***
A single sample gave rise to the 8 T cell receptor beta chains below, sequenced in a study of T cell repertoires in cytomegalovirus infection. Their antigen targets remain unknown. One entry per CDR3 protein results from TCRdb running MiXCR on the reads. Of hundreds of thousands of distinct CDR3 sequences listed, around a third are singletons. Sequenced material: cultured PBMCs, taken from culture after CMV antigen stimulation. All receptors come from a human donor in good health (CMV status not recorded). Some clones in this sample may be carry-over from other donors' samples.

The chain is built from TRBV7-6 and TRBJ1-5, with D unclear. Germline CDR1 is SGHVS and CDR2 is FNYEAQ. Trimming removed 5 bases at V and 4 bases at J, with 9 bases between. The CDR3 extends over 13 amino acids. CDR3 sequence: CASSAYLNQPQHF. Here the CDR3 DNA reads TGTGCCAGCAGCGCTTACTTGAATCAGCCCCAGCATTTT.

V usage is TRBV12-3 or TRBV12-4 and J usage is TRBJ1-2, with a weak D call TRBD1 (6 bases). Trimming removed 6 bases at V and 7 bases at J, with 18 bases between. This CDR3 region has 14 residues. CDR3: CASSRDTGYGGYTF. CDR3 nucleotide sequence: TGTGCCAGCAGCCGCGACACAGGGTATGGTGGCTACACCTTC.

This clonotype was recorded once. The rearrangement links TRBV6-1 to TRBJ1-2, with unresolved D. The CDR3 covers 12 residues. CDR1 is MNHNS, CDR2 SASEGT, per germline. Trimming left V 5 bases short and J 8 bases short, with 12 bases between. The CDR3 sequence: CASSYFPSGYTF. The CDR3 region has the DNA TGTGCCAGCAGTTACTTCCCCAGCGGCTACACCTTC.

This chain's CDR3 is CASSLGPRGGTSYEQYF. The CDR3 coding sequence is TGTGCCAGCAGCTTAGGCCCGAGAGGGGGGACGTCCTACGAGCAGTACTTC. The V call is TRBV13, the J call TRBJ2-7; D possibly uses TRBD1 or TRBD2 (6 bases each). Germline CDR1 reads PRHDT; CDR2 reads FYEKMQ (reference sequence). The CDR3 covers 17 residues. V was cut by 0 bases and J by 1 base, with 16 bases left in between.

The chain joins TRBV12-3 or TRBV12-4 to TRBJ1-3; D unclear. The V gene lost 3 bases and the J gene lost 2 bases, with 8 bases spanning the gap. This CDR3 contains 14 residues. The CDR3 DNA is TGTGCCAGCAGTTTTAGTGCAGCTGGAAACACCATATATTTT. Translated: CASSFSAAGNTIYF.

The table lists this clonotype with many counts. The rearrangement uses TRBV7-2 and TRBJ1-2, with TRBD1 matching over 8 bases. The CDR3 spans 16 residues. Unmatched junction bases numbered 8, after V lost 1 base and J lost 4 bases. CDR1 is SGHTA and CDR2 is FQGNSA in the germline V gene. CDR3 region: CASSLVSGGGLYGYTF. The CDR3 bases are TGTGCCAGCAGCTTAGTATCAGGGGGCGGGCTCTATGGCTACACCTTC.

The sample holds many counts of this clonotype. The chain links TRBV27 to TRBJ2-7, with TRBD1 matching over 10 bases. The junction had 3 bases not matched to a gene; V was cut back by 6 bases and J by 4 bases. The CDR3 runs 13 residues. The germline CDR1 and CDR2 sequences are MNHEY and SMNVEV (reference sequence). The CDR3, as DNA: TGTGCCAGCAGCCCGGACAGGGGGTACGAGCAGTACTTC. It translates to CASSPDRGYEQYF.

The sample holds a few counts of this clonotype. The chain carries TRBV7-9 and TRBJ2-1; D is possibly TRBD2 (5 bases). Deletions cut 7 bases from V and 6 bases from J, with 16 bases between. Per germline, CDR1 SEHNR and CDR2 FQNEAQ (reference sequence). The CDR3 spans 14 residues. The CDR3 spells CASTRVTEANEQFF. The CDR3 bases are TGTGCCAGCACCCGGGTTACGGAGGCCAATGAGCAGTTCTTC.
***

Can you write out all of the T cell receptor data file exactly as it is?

A single sample gave rise to the 8 T cell receptor beta chains below, sequenced in a study of T cell repertoires in cytomegalovirus infection. Their antigen targets remain unknown. One entry per CDR3 protein results from TCRdb running MiXCR on the reads. Of hundreds of thousands of distinct CDR3 sequences listed, around a third are singletons. Sequenced material: cultured PBMCs, taken from culture after CMV antigen stimulation. All receptors come from a human donor in good health (CMV status not recorded). Some clones in this sample may be carry-over from other donors' samples.

The chain is built from TRBV7-6 and TRBJ1-5, with D unclear. Germline CDR1 is SGHVS and CDR2 is FNYEAQ. Trimming removed 5 bases at V and 4 bases at J, with 9 bases between. The CDR3 extends over 13 amino acids. CDR3 sequence: CASSAYLNQPQHF. Here the CDR3 DNA reads TGTGCCAGCAGCGCTTACTTGAATCAGCCCCAGCATTTT.

V usage is TRBV12-3 or TRBV12-4 and J usage is TRBJ1-2, with a weak D call TRBD1 (6 bases). Trimming removed 6 bases at V and 7 bases at J, with 18 bases between. This CDR3 region has 14 residues. CDR3: CASSRDTGYGGYTF. CDR3 nucleotide sequence: TGTGCCAGCAGCCGCGACACAGGGTATGGTGGCTACACCTTC.

This clonotype was recorded once. The rearrangement links TRBV6-1 to TRBJ1-2, with unresolved D. The CDR3 covers 12 residues. CDR1 is MNHNS, CDR2 SASEGT, per germline. Trimming left V 5 bases short and J 8 bases short, with 12 bases between. The CDR3 sequence: CASSYFPSGYTF. The CDR3 region has the DNA TGTGCCAGCAGTTACTTCCCCAGCGGCTACACCTTC.

This chain's CDR3 is CASSLGPRGGTSYEQYF. The CDR3 coding sequence is TGTGCCAGCAGCTTAGGCCCGAGAGGGGGGACGTCCTACGAGCAGTACTTC. The V call is TRBV13, the J call TRBJ2-7; D possibly uses TRBD1 or TRBD2 (6 bases each). Germline CDR1 reads PRHDT; CDR2 reads FYEKMQ (reference sequence). The CDR3 covers 17 residues. V was cut by 0 bases and J by 1 base, with 16 bases left in between.

The chain joins TRBV12-3 or TRBV12-4 to TRBJ1-3; D unclear. The V gene lost 3 bases and the J gene lost 2 bases, with 8 bases spanning the gap. This CDR3 contains 14 residues. The CDR3 DNA is TGTGCCAGCAGTTTTAGTGCAGCTGGAAACACCATATATTTT. Translated: CASSFSAAGNTIYF.

The table lists this clonotype with many counts. The rearrangement uses TRBV7-2 and TRBJ1-2, with TRBD1 matching over 8 bases. The CDR3 spans 16 residues. Unmatched junction bases numbered 8, after V lost 1 base and J lost 4 bases. CDR1 is SGHTA and CDR2 is FQGNSA in the germline V gene. CDR3 region: CASSLVSGGGLYGYTF. The CDR3 bases are TGTGCCAGCAGCTTAGTATCAGGGGGCGGGCTCTATGGCTACACCTTC.

The sample holds many counts of this clonotype. The chain links TRBV27 to TRBJ2-7, with TRBD1 matching over 10 bases. The junction had 3 bases not matched to a gene; V was cut back by 6 bases and J by 4 bases. The CDR3 runs 13 residues. The germline CDR1 and CDR2 sequences are MNHEY and SMNVEV (reference sequence). The CDR3, as DNA: TGTGCCAGCAGCCCGGACAGGGGGTACGAGCAGTACTTC. It translates to CASSPDRGYEQYF.

The sample holds a few counts of this clonotype. The chain carries TRBV7-9 and TRBJ2-1; D is possibly TRBD2 (5 bases). Deletions cut 7 bases from V and 6 bases from J, with 16 bases between. Per germline, CDR1 SEHNR and CDR2 FQNEAQ (reference sequence). The CDR3 spans 14 residues. The CDR3 spells CASTRVTEANEQFF. The CDR3 bases are TGTGCCAGCACCCGGGTTACGGAGGCCAATGAGCAGTTCTTC.